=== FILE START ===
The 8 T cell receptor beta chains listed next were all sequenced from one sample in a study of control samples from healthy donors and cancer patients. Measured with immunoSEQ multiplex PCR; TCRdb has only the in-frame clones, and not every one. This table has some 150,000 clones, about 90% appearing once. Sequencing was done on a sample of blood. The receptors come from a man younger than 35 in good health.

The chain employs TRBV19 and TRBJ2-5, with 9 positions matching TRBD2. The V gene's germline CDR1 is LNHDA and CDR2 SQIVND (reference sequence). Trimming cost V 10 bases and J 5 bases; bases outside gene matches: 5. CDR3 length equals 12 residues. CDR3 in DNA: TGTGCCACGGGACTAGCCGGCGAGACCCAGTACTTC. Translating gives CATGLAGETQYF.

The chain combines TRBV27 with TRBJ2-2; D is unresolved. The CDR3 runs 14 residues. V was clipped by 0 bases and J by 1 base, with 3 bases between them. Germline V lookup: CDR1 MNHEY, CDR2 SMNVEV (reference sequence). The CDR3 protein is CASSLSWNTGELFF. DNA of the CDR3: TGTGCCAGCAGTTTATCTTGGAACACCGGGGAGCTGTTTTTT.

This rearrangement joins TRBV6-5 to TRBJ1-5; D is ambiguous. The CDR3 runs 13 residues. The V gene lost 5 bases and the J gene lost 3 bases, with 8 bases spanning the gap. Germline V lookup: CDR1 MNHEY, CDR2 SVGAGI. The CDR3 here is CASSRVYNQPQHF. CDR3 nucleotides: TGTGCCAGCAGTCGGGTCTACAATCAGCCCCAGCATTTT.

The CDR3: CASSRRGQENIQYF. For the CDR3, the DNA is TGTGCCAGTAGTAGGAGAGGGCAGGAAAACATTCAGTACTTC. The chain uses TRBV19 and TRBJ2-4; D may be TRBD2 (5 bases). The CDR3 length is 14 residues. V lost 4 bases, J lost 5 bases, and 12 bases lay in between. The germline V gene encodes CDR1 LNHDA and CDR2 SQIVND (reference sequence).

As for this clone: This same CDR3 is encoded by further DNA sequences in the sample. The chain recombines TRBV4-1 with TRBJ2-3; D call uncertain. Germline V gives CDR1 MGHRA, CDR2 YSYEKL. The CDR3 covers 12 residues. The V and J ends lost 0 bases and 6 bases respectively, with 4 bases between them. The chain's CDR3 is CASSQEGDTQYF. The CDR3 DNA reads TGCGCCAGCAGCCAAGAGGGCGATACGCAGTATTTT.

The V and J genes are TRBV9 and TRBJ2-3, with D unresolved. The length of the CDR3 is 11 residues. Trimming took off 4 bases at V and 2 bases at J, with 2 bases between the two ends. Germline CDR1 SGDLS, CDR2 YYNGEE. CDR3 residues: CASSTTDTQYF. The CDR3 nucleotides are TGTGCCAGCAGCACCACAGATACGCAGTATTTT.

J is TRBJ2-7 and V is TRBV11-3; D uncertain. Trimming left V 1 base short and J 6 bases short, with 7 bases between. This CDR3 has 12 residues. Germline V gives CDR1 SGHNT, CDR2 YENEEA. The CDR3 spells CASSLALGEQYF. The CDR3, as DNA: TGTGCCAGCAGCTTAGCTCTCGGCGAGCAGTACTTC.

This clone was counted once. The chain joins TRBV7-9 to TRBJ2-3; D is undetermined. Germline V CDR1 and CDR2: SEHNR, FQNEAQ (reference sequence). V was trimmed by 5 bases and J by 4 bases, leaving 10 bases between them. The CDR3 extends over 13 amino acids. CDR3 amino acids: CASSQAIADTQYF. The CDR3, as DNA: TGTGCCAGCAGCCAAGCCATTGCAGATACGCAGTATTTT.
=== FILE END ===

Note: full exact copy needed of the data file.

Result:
The 8 T cell receptor beta chains listed next were all sequenced from one sample in a study of control samples from healthy donors and cancer patients. Measured with immunoSEQ multiplex PCR; TCRdb has only the in-frame clones, and not every one. This table has some 150,000 clones, about 90% appearing once. Sequencing was done on a sample of blood. The receptors come from a man younger than 35 in good health.

The chain employs TRBV19 and TRBJ2-5, with 9 positions matching TRBD2. The V gene's germline CDR1 is LNHDA and CDR2 SQIVND (reference sequence). Trimming cost V 10 bases and J 5 bases; bases outside gene matches: 5. CDR3 length equals 12 residues. CDR3 in DNA: TGTGCCACGGGACTAGCCGGCGAGACCCAGTACTTC. Translating gives CATGLAGETQYF.

The chain combines TRBV27 with TRBJ2-2; D is unresolved. The CDR3 runs 14 residues. V was clipped by 0 bases and J by 1 base, with 3 bases between them. Germline V lookup: CDR1 MNHEY, CDR2 SMNVEV (reference sequence). The CDR3 protein is CASSLSWNTGELFF. DNA of the CDR3: TGTGCCAGCAGTTTATCTTGGAACACCGGGGAGCTGTTTTTT.

This rearrangement joins TRBV6-5 to TRBJ1-5; D is ambiguous. The CDR3 runs 13 residues. The V gene lost 5 bases and the J gene lost 3 bases, with 8 bases spanning the gap. Germline V lookup: CDR1 MNHEY, CDR2 SVGAGI. The CDR3 here is CASSRVYNQPQHF. CDR3 nucleotides: TGTGCCAGCAGTCGGGTCTACAATCAGCCCCAGCATTTT.

The CDR3: CASSRRGQENIQYF. For the CDR3, the DNA is TGTGCCAGTAGTAGGAGAGGGCAGGAAAACATTCAGTACTTC. The chain uses TRBV19 and TRBJ2-4; D may be TRBD2 (5 bases). The CDR3 length is 14 residues. V lost 4 bases, J lost 5 bases, and 12 bases lay in between. The germline V gene encodes CDR1 LNHDA and CDR2 SQIVND (reference sequence).

As for this clone: This same CDR3 is encoded by further DNA sequences in the sample. The chain recombines TRBV4-1 with TRBJ2-3; D call uncertain. Germline V gives CDR1 MGHRA, CDR2 YSYEKL. The CDR3 covers 12 residues. The V and J ends lost 0 bases and 6 bases respectively, with 4 bases between them. The chain's CDR3 is CASSQEGDTQYF. The CDR3 DNA reads TGCGCCAGCAGCCAAGAGGGCGATACGCAGTATTTT.

The V and J genes are TRBV9 and TRBJ2-3, with D unresolved. The length of the CDR3 is 11 residues. Trimming took off 4 bases at V and 2 bases at J, with 2 bases between the two ends. Germline CDR1 SGDLS, CDR2 YYNGEE. CDR3 residues: CASSTTDTQYF. The CDR3 nucleotides are TGTGCCAGCAGCACCACAGATACGCAGTATTTT.

J is TRBJ2-7 and V is TRBV11-3; D uncertain. Trimming left V 1 base short and J 6 bases short, with 7 bases between. This CDR3 has 12 residues. Germline V gives CDR1 SGHNT, CDR2 YENEEA. The CDR3 spells CASSLALGEQYF. The CDR3, as DNA: TGTGCCAGCAGCTTAGCTCTCGGCGAGCAGTACTTC.

This clone was counted once. The chain joins TRBV7-9 to TRBJ2-3; D is undetermined. Germline V CDR1 and CDR2: SEHNR, FQNEAQ (reference sequence). V was trimmed by 5 bases and J by 4 bases, leaving 10 bases between them. The CDR3 extends over 13 amino acids. CDR3 amino acids: CASSQAIADTQYF. The CDR3, as DNA: TGTGCCAGCAGCCAAGCCATTGCAGATACGCAGTATTTT.